Santa Clara Showtime: Good Guys Triumph Over COVID Villain

2 months ago The Silicon Valley Voice

It was a dark day in Doomstown on March 5, 2020 when the COVID pandemic brought down the curtain abruptly on Showtime, Santa Clara’s four-decade-old annual fundraiser for senior health services. It seemed like this time, the bad guys had really won.

The Santa Clara Women’s League — Showtime’s sponsor and manager — rode to the rescue, and Showtime 2023 is preparing to open on March 4, under co-chairs Emily Adorable and Nancy Velasco.

An inexpensive evening of entertainment — it has run six years longer than Andrew Lloyd Webber’s Phantom of the Opera — Showtime offers plenty of laughs in a homegrown melodrama featuring the Really, Really Not Ready For Prime Time Players. The program also includes a variety show of audience-pleasing acts, a silent auction and a raffle.


Showtime’s alt-Santa Clara locale of Doomstown is a place where the news is current but clothing styles never seem to change. It’s a place where the villainy never stops, but unlike the real world, the bad guys get what they deserve in the end — always.

This year’s show, “Home Run in Doomstown — or — Perils of the Rockford Peaches,” tells the story of a women’s baseball team, a pair of crooks looking to rig the World Series, a young man dreaming of a career in major league baseball and a diabolical temptress who offers the aspiring baseball player a road to realizing his dreams — in return for his soul, of course — but not exactly in the way he imagined.

“Home Run in Doomstown” was written in 2020 by Rick Mauck. Mauck— Showtime’s playwright since 2008 and Sheriff Sam, Doomstown’s indefatigable crusader against crime and injustice — has taken a well-deserved retirement this year. He leaves the melodrama in the capable hands of Showtime veteran Robin Burdick, who has been in Showtime since its start in the early 1980s.

“It’s great to be back,” said Burdick. “It’s a tribute to the old adage, ‘the show must go on,’ as well as to our cast members and the Santa Clara Women’s League. So many things didn’t survive the pandemic shutdown, but it looks like Showtime did. I think [Showtime founder] Cleo [Stuckrath] would be immensely proud.”

There have been challenges in getting the show back on the road, though. The City’s budget deficit means that positions remain unfilled in Parks & Recreation, limiting the support the City is able to give to the production.

Fortunately, Santa Clara Boy Scouts rode to the rescue, volunteering to move sets. Velasco says Recreation Manager Kim Castro and recreation staff also “went out of their way to make it happen.”

Four Decades of Fun

Showtime is the brainchild of legendary Santa Clara community activist and journalist Cleo Stuckrath. Cleo —like Cher, she only needed one name — organized Showtime to make up for budget cuts that gutted senior center health services.

For more than two decades, Cleo was Showtime’s playwright, producer, promoter, production manager, casting director, stage director, set designer, wardrobe mistress, choreographer, prop master and publicist. In 2008 she turned the reins over to her longtime assistants Burdick and Mauck, who kept the home-brewed melodrama tradition alive.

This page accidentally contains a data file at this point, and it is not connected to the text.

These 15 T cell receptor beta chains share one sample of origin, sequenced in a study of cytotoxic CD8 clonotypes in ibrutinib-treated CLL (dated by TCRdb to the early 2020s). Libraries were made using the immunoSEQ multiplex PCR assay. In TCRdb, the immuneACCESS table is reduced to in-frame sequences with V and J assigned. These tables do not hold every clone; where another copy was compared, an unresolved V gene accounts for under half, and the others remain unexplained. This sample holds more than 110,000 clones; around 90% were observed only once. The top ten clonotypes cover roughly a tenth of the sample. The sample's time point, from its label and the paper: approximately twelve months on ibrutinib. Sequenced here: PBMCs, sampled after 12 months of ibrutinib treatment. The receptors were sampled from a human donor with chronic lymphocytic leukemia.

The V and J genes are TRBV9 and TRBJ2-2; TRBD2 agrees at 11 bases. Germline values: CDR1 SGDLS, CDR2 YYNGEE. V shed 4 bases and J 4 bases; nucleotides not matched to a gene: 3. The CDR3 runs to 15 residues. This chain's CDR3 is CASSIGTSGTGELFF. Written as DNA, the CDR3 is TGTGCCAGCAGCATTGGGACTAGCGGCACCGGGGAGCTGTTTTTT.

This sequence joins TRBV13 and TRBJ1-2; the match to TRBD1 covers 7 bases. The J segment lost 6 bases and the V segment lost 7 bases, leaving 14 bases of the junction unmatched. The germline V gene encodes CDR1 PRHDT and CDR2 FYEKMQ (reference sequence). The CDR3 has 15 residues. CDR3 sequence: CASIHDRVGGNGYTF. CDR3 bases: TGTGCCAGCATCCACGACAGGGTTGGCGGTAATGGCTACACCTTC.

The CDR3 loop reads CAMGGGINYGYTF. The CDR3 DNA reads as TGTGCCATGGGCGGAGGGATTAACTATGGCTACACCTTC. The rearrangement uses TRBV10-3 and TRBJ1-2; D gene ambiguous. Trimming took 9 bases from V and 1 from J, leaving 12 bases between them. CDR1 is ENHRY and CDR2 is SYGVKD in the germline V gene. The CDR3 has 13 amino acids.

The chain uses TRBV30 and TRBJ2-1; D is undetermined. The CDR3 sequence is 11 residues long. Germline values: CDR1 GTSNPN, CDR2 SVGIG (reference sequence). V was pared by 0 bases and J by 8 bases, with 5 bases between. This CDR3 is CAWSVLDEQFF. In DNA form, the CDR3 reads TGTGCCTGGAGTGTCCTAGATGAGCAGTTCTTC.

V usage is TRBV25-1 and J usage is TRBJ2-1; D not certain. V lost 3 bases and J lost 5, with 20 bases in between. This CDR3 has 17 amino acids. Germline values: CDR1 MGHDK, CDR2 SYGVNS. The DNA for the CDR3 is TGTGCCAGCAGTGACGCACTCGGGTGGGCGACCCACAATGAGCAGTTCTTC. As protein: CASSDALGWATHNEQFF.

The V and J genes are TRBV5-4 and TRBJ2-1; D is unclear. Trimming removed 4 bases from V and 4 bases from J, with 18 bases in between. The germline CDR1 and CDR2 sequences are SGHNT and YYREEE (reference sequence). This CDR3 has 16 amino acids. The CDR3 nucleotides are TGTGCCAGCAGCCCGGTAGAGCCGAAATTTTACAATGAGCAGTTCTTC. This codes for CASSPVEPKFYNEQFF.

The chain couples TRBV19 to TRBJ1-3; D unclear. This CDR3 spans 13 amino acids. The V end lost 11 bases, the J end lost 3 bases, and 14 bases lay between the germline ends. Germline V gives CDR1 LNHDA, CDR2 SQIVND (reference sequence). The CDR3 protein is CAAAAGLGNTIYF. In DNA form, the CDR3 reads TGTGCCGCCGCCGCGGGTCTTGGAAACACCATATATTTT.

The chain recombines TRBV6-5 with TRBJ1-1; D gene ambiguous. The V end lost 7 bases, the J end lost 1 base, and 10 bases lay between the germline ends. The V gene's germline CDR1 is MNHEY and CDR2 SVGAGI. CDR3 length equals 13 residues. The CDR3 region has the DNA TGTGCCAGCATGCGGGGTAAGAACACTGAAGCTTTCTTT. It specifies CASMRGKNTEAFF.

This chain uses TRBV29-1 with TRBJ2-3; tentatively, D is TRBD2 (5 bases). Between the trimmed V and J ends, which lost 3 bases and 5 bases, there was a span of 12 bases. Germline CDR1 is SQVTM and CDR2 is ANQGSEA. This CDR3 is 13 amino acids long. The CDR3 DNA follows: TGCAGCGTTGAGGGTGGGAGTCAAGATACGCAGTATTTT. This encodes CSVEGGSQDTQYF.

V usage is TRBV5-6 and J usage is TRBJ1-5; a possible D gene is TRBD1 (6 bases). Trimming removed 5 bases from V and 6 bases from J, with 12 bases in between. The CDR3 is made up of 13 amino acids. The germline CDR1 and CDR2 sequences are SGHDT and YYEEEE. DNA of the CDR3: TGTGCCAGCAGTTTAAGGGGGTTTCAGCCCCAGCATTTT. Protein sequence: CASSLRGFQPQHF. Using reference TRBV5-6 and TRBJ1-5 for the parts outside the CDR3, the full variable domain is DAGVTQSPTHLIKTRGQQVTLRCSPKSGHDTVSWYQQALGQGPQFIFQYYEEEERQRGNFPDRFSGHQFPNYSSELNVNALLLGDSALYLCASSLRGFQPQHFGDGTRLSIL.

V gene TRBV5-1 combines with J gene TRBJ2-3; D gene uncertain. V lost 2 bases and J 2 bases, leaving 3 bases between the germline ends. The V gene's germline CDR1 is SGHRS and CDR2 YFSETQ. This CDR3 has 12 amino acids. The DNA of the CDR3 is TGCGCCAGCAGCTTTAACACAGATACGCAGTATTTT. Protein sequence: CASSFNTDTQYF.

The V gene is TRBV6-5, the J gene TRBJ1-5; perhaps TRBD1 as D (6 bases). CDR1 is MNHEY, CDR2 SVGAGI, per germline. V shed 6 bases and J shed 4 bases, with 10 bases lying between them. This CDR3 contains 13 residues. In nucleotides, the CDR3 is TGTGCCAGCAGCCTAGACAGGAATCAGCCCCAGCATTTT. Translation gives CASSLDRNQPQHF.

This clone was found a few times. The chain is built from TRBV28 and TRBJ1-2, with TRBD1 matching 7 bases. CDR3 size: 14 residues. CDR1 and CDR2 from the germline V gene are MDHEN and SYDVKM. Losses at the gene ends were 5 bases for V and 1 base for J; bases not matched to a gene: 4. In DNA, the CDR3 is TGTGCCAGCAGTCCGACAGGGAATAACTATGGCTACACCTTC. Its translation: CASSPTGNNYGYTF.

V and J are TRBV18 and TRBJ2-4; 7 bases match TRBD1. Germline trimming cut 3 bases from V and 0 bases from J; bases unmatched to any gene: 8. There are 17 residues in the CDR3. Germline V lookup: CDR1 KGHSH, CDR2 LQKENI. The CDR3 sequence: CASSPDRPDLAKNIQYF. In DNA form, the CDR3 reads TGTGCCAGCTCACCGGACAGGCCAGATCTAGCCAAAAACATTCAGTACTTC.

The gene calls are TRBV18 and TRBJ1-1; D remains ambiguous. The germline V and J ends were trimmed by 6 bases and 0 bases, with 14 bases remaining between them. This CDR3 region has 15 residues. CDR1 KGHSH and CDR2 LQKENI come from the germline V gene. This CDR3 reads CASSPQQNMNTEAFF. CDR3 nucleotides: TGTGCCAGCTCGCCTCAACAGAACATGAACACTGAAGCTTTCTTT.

Popular knowledge dates the first Santa Clara Showtime to 1982, and it must have been a roaring success because, by 1983, Showtime was in full gear and everyone – politicians, police chiefs, magicians, tap dancing grandmothers, and Elvis covers, you name it – was getting into the act.

“Showtime rehearsals are off and running,” Cleo wrote in the Jan. 21, 1983 edition of the Santa Clara American.

“Everyone is having the time of their lives,” read the American. “It is hard to say if the cast of Penelope of Pruneyard Patch is having the most fun or the enthusiastic participants of the Olio.*”

Heading that year’s cast as Penelope’s villain was Dr. Alan “Doc” Everett, who played Hector Hatefulheart; “a good dentist who just turned actor this year,” Cleo wrote. Craig Sala played the romantic lead opposite Gretchen Stuckrath as the much put-upon heroine.

“Craig Sala was the handsomest hero ever with the mostest of everything including muscles,” wrote Cleo in the Feb. 4, 1983 American. “His Tarzan yell brought down the house.”

Sala was subsequently known as Santa Clara’s Singing Policeman, and for many years his Elvis cover closed every Showtime performance.

Showtime 2023 is at the Santa Clara Community Recreation Center (969 Kiely Boulevard) on March 4 at 7:00 p.m. and March 5 at 2:00 p.m. Doors open for the pre-show entertainment 90 minutes before curtain time. Tickets are $10 for adults, $5 for children and a family package (2 adults, 2 children) costs $25.

Tickets are available at online at, the Santa Clara Senior Center (1303 Fremont Street), the Community Recreation Center and at the door.

For more information, go to or call (408) 247-5927.

*In the interest of full disclosure, reporter Carolyn Schuk has been in Showtime since 2006.


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